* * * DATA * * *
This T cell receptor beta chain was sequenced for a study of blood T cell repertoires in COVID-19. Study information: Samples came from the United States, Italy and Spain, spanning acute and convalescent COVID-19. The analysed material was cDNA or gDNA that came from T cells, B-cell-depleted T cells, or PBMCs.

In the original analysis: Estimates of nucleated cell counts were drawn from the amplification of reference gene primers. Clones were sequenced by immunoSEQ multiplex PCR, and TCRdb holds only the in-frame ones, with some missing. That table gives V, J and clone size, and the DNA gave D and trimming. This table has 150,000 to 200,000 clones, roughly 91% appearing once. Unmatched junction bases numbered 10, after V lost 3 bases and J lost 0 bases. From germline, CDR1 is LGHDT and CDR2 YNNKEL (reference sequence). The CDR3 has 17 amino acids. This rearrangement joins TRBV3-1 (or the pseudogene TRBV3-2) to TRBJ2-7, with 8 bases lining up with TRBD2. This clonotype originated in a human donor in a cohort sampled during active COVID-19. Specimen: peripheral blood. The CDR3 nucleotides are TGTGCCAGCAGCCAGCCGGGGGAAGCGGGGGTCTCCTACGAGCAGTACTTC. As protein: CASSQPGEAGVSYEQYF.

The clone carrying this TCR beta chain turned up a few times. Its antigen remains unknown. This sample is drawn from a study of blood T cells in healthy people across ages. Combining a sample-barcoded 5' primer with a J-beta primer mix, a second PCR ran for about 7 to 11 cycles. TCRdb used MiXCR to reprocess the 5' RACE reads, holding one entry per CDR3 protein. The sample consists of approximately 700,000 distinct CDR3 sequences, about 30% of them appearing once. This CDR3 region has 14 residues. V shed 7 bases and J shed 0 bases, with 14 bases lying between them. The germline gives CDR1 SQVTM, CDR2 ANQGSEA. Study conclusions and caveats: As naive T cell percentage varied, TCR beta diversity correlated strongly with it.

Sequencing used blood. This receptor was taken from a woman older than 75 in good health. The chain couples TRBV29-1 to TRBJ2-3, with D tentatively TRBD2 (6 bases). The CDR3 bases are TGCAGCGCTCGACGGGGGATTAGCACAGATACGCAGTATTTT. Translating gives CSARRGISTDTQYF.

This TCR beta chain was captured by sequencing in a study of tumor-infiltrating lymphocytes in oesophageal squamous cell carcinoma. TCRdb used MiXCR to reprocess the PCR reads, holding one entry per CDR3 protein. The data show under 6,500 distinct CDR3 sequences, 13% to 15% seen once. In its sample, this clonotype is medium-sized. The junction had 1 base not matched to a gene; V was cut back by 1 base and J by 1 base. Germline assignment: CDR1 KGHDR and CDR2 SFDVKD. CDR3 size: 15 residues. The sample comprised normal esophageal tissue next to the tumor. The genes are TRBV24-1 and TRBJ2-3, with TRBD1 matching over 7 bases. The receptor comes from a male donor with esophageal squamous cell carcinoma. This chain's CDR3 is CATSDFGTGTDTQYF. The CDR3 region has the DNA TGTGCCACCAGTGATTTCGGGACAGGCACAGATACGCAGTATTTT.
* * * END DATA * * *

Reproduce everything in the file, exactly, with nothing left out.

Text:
This T cell receptor beta chain was sequenced for a study of blood T cell repertoires in COVID-19. Study information: Samples came from the United States, Italy and Spain, spanning acute and convalescent COVID-19. The analysed material was cDNA or gDNA that came from T cells, B-cell-depleted T cells, or PBMCs.

In the original analysis: Estimates of nucleated cell counts were drawn from the amplification of reference gene primers. Clones were sequenced by immunoSEQ multiplex PCR, and TCRdb holds only the in-frame ones, with some missing. That table gives V, J and clone size, and the DNA gave D and trimming. This table has 150,000 to 200,000 clones, roughly 91% appearing once. Unmatched junction bases numbered 10, after V lost 3 bases and J lost 0 bases. From germline, CDR1 is LGHDT and CDR2 YNNKEL (reference sequence). The CDR3 has 17 amino acids. This rearrangement joins TRBV3-1 (or the pseudogene TRBV3-2) to TRBJ2-7, with 8 bases lining up with TRBD2. This clonotype originated in a human donor in a cohort sampled during active COVID-19. Specimen: peripheral blood. The CDR3 nucleotides are TGTGCCAGCAGCCAGCCGGGGGAAGCGGGGGTCTCCTACGAGCAGTACTTC. As protein: CASSQPGEAGVSYEQYF.

The clone carrying this TCR beta chain turned up a few times. Its antigen remains unknown. This sample is drawn from a study of blood T cells in healthy people across ages. Combining a sample-barcoded 5' primer with a J-beta primer mix, a second PCR ran for about 7 to 11 cycles. TCRdb used MiXCR to reprocess the 5' RACE reads, holding one entry per CDR3 protein. The sample consists of approximately 700,000 distinct CDR3 sequences, about 30% of them appearing once. This CDR3 region has 14 residues. V shed 7 bases and J shed 0 bases, with 14 bases lying between them. The germline gives CDR1 SQVTM, CDR2 ANQGSEA. Study conclusions and caveats: As naive T cell percentage varied, TCR beta diversity correlated strongly with it.

Sequencing used blood. This receptor was taken from a woman older than 75 in good health. The chain couples TRBV29-1 to TRBJ2-3, with D tentatively TRBD2 (6 bases). The CDR3 bases are TGCAGCGCTCGACGGGGGATTAGCACAGATACGCAGTATTTT. Translating gives CSARRGISTDTQYF.

This TCR beta chain was captured by sequencing in a study of tumor-infiltrating lymphocytes in oesophageal squamous cell carcinoma. TCRdb used MiXCR to reprocess the PCR reads, holding one entry per CDR3 protein. The data show under 6,500 distinct CDR3 sequences, 13% to 15% seen once. In its sample, this clonotype is medium-sized. The junction had 1 base not matched to a gene; V was cut back by 1 base and J by 1 base. Germline assignment: CDR1 KGHDR and CDR2 SFDVKD. CDR3 size: 15 residues. The sample comprised normal esophageal tissue next to the tumor. The genes are TRBV24-1 and TRBJ2-3, with TRBD1 matching over 7 bases. The receptor comes from a male donor with esophageal squamous cell carcinoma. This chain's CDR3 is CATSDFGTGTDTQYF. The CDR3 region has the DNA TGTGCCACCAGTGATTTCGGGACAGGCACAGATACGCAGTATTTT.